Divine Strength of Christian Leaders

Understanding of Divine Power

Luke's understanding of the divine strength of Christian leaders provides a critical insight into shaping the value of spiritual leaders. God prepares leaders for special purposes and tasks in mind. Luke, in Acts 2, uses the Old Testament to draw attention to the importance of divine authority of leaders. Acts 2 underlines principles such as vision, motivation, and humility. The following pages will describe the role of divine proxy in personal leadership information for contemporary Christian leaders.

Luke wrote the third gospel as an account of Jesus & # 39; earthly life and act continues this story. The New Testament is divided into two equal parts: The first is the gospel that tells of Jesus & # 39; life on earth. Another beginning with the Romans concerns the establishment of churches after Jesus left. In the middle is the book in the Act of Apostles. The Act of Acts creates a transition from Jerusalem to Rome. By law, the New Testament comes from one person's story, Jesus, to the new church. The basis for this book was described by Jesus in Acts 1: 8 "… you will witness both in Jerusalem and in all Judea and in Samaria and to the ends of the earth." The Acts follow the following: The first seven chapters show the Church in Jerusalem, the next five centers in Judea and Samaria, and the rest of the book accompanies the gospel at the Roman Empire centers.

Vision of God's Kingdom At-Hand

Apostles record a number of points in which Peter speaks in Chapter 2 provides a good example of customizing the gospel to certain audience. The preaching of the Jews gathered in Jerusalem to celebrate Pentecost, he was heavily accused of quotes from the Old Testament. Although his main command was to tell them about Jesus, he referred to the prophet Joel and David – Bethlemite Sheppard anointed to be king.

"Since" in Joel 2:28 refers to the period beyond restoration. In Joel 2:25, the restoration is from the insect pest. But in Acts 2:17, "since" was replaced by "in the last days" to mark harmful thought about Joel by the fact that a new covenant does not abolish the old but replaces that the new covenant Old is fulfilled and its purpose realized. "Last Days" began with Christ's first coming and was fulfilled upon his return.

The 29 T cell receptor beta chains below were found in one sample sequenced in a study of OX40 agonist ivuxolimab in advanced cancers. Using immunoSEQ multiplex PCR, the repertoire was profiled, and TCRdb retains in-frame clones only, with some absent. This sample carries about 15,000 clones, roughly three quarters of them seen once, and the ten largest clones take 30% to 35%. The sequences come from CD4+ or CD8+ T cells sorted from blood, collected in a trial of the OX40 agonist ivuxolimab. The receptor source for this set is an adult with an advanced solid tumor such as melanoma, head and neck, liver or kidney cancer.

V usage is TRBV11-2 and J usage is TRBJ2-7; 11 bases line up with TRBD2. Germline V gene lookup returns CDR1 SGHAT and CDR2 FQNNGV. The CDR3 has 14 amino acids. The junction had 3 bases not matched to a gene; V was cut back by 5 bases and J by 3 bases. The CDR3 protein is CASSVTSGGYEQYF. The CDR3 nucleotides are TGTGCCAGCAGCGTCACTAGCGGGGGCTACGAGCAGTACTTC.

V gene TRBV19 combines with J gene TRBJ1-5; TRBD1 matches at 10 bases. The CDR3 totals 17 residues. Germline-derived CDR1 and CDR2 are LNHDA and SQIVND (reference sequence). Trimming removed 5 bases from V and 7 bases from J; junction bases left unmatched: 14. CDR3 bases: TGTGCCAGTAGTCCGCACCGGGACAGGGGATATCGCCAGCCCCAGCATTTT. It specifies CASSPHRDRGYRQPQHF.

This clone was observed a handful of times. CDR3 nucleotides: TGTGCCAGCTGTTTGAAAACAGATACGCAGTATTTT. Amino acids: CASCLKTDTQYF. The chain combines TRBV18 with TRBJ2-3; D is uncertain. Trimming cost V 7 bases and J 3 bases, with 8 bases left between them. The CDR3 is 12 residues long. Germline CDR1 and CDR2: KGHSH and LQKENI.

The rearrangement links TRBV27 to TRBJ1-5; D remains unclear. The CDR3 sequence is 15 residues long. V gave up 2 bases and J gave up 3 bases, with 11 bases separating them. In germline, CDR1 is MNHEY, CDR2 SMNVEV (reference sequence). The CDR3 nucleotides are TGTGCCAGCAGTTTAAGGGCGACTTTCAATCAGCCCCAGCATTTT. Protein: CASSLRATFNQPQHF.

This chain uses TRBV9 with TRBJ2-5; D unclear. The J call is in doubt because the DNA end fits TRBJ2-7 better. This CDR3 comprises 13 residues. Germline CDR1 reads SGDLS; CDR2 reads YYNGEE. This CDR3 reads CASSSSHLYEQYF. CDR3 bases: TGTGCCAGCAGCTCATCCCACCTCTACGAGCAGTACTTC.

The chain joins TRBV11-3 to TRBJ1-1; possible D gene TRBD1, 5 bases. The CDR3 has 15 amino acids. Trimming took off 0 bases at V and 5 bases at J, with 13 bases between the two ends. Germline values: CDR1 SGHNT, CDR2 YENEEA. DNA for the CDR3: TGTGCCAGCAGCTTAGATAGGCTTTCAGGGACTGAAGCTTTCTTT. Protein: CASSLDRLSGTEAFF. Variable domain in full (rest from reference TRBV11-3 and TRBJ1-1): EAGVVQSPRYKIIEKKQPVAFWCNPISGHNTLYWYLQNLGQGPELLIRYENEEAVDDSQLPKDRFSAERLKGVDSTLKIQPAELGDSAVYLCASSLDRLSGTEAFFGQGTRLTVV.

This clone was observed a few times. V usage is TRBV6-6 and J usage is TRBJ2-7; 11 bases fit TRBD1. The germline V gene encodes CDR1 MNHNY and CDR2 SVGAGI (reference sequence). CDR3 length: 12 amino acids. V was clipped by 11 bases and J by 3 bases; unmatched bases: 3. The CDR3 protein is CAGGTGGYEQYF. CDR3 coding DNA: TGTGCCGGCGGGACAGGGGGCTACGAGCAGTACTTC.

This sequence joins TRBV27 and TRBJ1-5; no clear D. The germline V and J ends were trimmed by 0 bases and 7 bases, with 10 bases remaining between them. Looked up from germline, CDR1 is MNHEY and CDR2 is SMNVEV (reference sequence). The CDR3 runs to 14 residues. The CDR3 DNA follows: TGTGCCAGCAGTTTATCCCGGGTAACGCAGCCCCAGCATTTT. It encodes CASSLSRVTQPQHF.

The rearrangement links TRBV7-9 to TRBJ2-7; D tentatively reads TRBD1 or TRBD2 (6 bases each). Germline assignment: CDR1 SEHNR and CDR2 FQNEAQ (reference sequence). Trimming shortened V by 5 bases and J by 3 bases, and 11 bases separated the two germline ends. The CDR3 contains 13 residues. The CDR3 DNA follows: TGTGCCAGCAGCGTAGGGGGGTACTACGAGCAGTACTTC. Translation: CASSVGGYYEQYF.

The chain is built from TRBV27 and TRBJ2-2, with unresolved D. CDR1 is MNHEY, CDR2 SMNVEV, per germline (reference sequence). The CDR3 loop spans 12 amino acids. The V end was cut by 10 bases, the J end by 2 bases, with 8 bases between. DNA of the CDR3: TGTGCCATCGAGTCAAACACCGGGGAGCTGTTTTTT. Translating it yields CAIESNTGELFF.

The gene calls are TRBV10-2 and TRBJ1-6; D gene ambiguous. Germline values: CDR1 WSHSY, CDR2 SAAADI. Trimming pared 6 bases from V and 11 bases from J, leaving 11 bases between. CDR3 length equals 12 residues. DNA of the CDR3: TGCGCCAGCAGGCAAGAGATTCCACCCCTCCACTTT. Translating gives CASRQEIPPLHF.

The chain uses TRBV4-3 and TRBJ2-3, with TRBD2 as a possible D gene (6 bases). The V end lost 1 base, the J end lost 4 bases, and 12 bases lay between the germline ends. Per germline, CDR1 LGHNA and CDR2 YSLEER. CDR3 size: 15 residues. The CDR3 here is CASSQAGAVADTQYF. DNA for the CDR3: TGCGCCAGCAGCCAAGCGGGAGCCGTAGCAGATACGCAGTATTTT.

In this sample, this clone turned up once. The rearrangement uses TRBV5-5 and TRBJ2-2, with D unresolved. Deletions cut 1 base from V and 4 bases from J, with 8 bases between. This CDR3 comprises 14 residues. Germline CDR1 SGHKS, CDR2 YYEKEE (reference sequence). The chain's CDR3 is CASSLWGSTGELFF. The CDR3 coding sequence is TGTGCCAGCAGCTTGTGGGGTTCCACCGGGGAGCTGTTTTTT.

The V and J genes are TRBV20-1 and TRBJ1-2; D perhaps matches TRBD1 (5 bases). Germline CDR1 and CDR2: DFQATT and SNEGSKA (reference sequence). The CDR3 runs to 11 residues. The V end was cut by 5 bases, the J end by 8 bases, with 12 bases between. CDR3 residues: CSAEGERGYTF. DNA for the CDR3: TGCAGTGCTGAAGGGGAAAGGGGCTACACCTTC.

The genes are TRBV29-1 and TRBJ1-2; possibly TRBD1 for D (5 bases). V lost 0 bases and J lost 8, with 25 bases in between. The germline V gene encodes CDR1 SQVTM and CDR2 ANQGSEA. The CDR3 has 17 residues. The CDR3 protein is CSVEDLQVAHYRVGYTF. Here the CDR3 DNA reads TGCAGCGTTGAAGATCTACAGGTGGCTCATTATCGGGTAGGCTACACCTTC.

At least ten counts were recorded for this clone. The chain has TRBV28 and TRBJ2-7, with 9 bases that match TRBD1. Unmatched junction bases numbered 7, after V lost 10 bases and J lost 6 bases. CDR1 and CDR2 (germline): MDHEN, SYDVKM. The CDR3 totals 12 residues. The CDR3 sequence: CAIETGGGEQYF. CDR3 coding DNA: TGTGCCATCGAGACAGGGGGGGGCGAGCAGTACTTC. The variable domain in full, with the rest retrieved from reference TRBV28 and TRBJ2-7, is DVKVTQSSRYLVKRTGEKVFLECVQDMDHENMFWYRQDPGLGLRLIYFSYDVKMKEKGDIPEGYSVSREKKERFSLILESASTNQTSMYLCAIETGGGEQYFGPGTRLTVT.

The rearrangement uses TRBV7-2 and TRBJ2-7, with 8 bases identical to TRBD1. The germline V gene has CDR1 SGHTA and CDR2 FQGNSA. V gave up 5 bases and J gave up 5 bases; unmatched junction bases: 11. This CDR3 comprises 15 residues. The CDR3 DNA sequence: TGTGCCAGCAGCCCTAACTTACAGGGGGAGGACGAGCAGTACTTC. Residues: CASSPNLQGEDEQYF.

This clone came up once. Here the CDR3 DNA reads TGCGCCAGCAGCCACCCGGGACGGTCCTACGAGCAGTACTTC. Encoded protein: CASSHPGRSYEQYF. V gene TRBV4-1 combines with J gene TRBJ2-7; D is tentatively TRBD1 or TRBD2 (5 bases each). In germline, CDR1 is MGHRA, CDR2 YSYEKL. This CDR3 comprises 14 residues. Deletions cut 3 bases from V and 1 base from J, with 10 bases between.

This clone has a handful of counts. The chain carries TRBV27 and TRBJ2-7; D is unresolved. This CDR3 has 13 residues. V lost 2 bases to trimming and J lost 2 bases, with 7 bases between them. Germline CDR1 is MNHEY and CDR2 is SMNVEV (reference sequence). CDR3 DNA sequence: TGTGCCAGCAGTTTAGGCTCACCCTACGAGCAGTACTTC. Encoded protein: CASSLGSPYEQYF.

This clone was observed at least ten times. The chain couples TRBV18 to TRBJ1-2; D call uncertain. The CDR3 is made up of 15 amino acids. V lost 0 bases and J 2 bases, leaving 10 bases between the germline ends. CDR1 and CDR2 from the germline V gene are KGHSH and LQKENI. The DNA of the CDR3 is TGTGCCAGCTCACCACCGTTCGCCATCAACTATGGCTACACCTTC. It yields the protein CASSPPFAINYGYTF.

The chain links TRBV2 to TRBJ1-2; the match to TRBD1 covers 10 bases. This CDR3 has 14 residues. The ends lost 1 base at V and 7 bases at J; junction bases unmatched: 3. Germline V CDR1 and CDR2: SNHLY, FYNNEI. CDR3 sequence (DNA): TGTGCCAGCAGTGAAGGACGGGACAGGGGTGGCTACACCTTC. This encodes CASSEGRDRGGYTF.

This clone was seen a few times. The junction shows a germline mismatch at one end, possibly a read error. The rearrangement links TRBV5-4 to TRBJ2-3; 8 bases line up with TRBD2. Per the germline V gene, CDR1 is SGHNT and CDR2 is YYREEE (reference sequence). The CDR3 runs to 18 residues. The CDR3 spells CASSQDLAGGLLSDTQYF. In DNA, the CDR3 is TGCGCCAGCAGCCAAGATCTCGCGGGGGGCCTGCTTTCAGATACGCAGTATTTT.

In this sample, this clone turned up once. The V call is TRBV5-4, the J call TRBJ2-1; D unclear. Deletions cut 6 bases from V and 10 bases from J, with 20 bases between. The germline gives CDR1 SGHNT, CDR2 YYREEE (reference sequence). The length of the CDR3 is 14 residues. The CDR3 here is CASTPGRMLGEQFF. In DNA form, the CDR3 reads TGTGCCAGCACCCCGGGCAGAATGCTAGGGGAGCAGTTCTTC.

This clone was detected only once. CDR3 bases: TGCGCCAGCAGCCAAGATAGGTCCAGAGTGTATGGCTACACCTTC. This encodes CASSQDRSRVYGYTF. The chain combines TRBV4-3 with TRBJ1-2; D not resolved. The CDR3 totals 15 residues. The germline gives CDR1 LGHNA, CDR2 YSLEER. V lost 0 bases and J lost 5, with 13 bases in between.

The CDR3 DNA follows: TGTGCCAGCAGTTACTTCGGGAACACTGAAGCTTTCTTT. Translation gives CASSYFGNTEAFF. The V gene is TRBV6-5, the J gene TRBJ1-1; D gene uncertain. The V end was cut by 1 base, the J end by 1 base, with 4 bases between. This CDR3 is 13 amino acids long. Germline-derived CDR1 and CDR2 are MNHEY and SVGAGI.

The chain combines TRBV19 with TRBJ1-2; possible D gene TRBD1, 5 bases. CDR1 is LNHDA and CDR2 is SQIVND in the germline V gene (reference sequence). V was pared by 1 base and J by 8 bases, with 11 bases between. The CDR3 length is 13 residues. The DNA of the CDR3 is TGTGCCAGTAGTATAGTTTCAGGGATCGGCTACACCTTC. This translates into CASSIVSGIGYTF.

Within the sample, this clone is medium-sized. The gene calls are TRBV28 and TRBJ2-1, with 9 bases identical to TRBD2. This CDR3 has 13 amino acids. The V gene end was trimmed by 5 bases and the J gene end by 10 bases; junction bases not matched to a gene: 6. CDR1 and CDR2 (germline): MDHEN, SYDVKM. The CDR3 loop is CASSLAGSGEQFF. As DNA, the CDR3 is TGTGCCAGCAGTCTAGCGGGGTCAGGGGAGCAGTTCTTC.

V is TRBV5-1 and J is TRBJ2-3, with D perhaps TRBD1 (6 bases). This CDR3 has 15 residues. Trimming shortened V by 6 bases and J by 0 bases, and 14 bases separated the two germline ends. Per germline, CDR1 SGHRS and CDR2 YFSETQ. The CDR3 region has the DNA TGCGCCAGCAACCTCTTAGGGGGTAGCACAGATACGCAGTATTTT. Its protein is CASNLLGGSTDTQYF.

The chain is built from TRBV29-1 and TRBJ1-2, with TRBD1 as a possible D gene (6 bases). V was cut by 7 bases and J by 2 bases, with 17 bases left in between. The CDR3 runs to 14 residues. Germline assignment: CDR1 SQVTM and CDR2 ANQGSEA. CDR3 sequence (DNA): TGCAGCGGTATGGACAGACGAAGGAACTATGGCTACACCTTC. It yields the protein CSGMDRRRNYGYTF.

Adventurous Law

Joel's idea of ​​the outflow of the Spirit of God was quoted by Peter in Acts 2: 17-21. To add the provision "… they will prophesy" (Acts 2:18) suggests that the idea prophesied by Joel was fulfilled in Jesus Christ, pointing out that God would respond to Jews and other Jews. Paul continues this announcement in 1 Corinthians 11: 10-11 by referring to the power of the woman as a consultation with a man. They emphasize that God will provide all spirits regardless of age, gender, race or status.
Joel 2:30 indicates that it will be a marvel in the form of cosmic events. Blood of war; fire and smoke detectors are all signs of God's existence (Joel 2:10, Isaiah 13: 9-10). Acts 2:19 shows pure geographical distinction of "wonders in heaven" and "signs in the earth." The author immediately follows this distinction by identifying who will be saved in Acts 2:21, "Whoever Calls on the Name of the Lord." This calls for worship closer to faith and answers rather than simple words, but separation of actions "above" and "below" indicates that those above will testify to God's wonders but only those below will be destroyed .

After confirming that the outflow of the Spirit should be for all who called on the Lord's name, the author of the law emphasizes that this promise came from the highest authority. "It is before we began with God's right hand and the beginning of the promised Holy Ghost …" (Acts 2:33). Paul also quotes: "There is one God and one mediator between God and man, the Christ Jesus Christ" (1 Timothy 2: 5).